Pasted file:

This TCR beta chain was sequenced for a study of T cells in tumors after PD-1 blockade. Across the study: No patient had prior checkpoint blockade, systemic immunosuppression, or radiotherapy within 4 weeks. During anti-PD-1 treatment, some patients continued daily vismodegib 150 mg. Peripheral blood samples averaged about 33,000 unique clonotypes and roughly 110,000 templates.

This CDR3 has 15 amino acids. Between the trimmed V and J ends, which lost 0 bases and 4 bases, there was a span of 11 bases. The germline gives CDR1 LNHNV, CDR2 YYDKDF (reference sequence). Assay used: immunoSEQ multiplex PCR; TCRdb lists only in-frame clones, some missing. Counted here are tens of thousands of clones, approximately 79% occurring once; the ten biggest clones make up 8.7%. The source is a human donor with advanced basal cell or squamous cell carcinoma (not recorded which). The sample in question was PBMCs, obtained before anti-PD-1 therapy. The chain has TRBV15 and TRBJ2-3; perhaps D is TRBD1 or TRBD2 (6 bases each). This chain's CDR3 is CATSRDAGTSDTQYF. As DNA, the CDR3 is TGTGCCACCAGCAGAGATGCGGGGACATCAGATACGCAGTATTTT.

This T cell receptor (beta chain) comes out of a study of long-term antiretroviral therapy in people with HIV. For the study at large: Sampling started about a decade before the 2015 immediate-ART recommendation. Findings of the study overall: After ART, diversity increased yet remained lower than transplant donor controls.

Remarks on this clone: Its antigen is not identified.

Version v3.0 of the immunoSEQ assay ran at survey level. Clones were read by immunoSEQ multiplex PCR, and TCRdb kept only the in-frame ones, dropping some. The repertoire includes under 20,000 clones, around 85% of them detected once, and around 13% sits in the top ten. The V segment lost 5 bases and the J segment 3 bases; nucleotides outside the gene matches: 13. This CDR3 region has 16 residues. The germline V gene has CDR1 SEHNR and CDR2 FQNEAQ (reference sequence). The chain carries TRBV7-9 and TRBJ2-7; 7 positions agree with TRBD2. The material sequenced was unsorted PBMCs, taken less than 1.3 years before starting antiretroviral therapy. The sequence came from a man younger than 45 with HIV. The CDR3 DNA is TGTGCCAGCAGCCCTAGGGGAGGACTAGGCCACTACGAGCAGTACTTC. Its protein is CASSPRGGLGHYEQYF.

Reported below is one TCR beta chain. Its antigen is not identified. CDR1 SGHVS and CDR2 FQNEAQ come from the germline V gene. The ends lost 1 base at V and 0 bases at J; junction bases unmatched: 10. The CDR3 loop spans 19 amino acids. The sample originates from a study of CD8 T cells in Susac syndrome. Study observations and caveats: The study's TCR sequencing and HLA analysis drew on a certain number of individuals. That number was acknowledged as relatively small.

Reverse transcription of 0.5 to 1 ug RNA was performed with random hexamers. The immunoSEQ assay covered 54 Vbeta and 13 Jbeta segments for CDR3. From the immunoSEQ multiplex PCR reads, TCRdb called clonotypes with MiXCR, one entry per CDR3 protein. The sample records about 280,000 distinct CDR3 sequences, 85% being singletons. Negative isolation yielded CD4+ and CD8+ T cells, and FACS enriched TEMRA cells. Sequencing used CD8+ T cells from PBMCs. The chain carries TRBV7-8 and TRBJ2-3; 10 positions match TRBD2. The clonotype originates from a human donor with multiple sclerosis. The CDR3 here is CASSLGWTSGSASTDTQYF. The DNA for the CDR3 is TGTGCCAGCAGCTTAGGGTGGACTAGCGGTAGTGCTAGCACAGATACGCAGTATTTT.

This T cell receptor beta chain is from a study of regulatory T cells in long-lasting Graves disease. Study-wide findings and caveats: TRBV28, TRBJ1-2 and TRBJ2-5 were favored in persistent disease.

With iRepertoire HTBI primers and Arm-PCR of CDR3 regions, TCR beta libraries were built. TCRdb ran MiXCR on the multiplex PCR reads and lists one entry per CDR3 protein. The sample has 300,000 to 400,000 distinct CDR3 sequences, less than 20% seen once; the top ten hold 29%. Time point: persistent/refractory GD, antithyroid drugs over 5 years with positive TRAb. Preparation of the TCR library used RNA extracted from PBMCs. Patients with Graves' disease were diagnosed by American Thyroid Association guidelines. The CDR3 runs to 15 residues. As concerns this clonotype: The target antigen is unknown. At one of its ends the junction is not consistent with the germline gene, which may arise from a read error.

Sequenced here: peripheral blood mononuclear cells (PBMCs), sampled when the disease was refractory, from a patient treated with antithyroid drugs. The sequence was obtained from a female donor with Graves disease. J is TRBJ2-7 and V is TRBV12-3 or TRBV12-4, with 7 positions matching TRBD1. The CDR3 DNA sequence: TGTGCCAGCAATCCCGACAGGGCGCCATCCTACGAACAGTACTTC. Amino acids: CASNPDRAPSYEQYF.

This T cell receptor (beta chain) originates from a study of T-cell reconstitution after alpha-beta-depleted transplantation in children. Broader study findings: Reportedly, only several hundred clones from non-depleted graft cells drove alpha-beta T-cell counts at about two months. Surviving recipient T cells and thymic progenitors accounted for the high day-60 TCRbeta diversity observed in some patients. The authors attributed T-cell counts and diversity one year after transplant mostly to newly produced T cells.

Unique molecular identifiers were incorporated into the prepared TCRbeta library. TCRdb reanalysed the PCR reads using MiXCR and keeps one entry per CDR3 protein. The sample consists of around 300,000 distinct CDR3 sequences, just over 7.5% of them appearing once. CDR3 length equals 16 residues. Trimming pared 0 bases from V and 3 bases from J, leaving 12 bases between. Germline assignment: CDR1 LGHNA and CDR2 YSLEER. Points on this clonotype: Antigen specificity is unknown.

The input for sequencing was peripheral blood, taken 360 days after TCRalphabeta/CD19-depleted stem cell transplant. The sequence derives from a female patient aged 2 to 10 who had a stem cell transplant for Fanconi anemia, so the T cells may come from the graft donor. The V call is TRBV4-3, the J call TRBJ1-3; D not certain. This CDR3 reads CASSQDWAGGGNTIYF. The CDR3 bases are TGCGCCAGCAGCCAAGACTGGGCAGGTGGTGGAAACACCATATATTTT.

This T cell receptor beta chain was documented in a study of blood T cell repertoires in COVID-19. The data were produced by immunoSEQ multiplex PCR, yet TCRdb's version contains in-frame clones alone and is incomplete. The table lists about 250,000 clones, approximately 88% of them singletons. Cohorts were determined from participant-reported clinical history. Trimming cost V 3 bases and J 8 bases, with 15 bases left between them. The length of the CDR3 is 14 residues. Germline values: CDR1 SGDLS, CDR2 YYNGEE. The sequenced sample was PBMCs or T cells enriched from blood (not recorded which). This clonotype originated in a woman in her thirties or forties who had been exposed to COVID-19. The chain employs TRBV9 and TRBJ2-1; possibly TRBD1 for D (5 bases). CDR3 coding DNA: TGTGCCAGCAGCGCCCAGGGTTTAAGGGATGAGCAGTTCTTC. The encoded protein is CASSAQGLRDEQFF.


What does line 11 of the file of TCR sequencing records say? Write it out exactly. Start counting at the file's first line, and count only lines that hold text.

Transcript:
This T cell receptor (beta chain) originates from a study of T-cell reconstitution after alpha-beta-depleted transplantation in children. Broader study findings: Reportedly, only several hundred clones from non-depleted graft cells drove alpha-beta T-cell counts at about two months. Surviving recipient T cells and thymic progenitors accounted for the high day-60 TCRbeta diversity observed in some patients. The authors attributed T-cell counts and diversity one year after transplant mostly to newly produced T cells.